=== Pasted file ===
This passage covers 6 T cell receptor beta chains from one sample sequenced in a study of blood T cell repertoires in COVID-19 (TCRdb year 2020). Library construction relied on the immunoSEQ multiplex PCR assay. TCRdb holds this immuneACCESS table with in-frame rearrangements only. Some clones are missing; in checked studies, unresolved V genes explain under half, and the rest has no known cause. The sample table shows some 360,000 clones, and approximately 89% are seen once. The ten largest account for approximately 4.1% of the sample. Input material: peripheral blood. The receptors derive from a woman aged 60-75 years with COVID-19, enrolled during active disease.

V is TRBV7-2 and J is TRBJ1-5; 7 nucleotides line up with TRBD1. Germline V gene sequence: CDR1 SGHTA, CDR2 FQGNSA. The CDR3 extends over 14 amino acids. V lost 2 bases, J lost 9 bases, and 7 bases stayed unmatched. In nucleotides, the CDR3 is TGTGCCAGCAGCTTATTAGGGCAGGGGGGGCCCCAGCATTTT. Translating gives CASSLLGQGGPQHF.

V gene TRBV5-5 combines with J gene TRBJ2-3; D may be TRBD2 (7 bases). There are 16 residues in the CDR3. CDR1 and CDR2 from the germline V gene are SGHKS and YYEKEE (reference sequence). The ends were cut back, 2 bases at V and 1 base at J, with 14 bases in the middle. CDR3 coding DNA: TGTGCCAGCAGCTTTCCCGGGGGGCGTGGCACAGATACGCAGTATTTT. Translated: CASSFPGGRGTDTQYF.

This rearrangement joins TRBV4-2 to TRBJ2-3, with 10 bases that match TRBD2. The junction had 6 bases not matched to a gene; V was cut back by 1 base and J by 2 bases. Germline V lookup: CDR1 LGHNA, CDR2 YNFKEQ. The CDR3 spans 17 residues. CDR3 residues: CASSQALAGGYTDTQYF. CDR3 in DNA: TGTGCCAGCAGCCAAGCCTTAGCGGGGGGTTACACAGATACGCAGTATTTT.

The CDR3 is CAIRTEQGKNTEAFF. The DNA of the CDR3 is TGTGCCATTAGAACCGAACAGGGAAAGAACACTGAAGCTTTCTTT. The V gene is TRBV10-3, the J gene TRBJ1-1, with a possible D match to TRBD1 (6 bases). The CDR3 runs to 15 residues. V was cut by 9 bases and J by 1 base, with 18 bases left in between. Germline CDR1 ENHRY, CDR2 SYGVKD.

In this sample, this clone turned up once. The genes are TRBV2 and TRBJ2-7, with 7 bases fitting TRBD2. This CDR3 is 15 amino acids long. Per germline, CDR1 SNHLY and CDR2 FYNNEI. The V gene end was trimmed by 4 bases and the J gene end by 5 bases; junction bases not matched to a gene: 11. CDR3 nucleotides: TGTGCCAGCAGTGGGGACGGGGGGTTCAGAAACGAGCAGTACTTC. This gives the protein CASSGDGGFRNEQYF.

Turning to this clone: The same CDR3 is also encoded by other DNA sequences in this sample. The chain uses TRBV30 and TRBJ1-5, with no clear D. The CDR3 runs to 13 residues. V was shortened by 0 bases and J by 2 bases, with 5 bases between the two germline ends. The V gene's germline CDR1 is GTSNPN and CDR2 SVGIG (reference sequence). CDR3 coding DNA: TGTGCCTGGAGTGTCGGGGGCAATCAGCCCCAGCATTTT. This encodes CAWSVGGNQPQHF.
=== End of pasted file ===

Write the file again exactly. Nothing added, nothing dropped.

This passage covers 6 T cell receptor beta chains from one sample sequenced in a study of blood T cell repertoires in COVID-19 (TCRdb year 2020). Library construction relied on the immunoSEQ multiplex PCR assay. TCRdb holds this immuneACCESS table with in-frame rearrangements only. Some clones are missing; in checked studies, unresolved V genes explain under half, and the rest has no known cause. The sample table shows some 360,000 clones, and approximately 89% are seen once. The ten largest account for approximately 4.1% of the sample. Input material: peripheral blood. The receptors derive from a woman aged 60-75 years with COVID-19, enrolled during active disease.

V is TRBV7-2 and J is TRBJ1-5; 7 nucleotides line up with TRBD1. Germline V gene sequence: CDR1 SGHTA, CDR2 FQGNSA. The CDR3 extends over 14 amino acids. V lost 2 bases, J lost 9 bases, and 7 bases stayed unmatched. In nucleotides, the CDR3 is TGTGCCAGCAGCTTATTAGGGCAGGGGGGGCCCCAGCATTTT. Translating gives CASSLLGQGGPQHF.

V gene TRBV5-5 combines with J gene TRBJ2-3; D may be TRBD2 (7 bases). There are 16 residues in the CDR3. CDR1 and CDR2 from the germline V gene are SGHKS and YYEKEE (reference sequence). The ends were cut back, 2 bases at V and 1 base at J, with 14 bases in the middle. CDR3 coding DNA: TGTGCCAGCAGCTTTCCCGGGGGGCGTGGCACAGATACGCAGTATTTT. Translated: CASSFPGGRGTDTQYF.

This rearrangement joins TRBV4-2 to TRBJ2-3, with 10 bases that match TRBD2. The junction had 6 bases not matched to a gene; V was cut back by 1 base and J by 2 bases. Germline V lookup: CDR1 LGHNA, CDR2 YNFKEQ. The CDR3 spans 17 residues. CDR3 residues: CASSQALAGGYTDTQYF. CDR3 in DNA: TGTGCCAGCAGCCAAGCCTTAGCGGGGGGTTACACAGATACGCAGTATTTT.

The CDR3 is CAIRTEQGKNTEAFF. The DNA of the CDR3 is TGTGCCATTAGAACCGAACAGGGAAAGAACACTGAAGCTTTCTTT. The V gene is TRBV10-3, the J gene TRBJ1-1, with a possible D match to TRBD1 (6 bases). The CDR3 runs to 15 residues. V was cut by 9 bases and J by 1 base, with 18 bases left in between. Germline CDR1 ENHRY, CDR2 SYGVKD.

In this sample, this clone turned up once. The genes are TRBV2 and TRBJ2-7, with 7 bases fitting TRBD2. This CDR3 is 15 amino acids long. Per germline, CDR1 SNHLY and CDR2 FYNNEI. The V gene end was trimmed by 4 bases and the J gene end by 5 bases; junction bases not matched to a gene: 11. CDR3 nucleotides: TGTGCCAGCAGTGGGGACGGGGGGTTCAGAAACGAGCAGTACTTC. This gives the protein CASSGDGGFRNEQYF.

Turning to this clone: The same CDR3 is also encoded by other DNA sequences in this sample. The chain uses TRBV30 and TRBJ1-5, with no clear D. The CDR3 runs to 13 residues. V was shortened by 0 bases and J by 2 bases, with 5 bases between the two germline ends. The V gene's germline CDR1 is GTSNPN and CDR2 SVGIG (reference sequence). CDR3 coding DNA: TGTGCCTGGAGTGTCGGGGGCAATCAGCCCCAGCATTTT. This encodes CAWSVGGNQPQHF.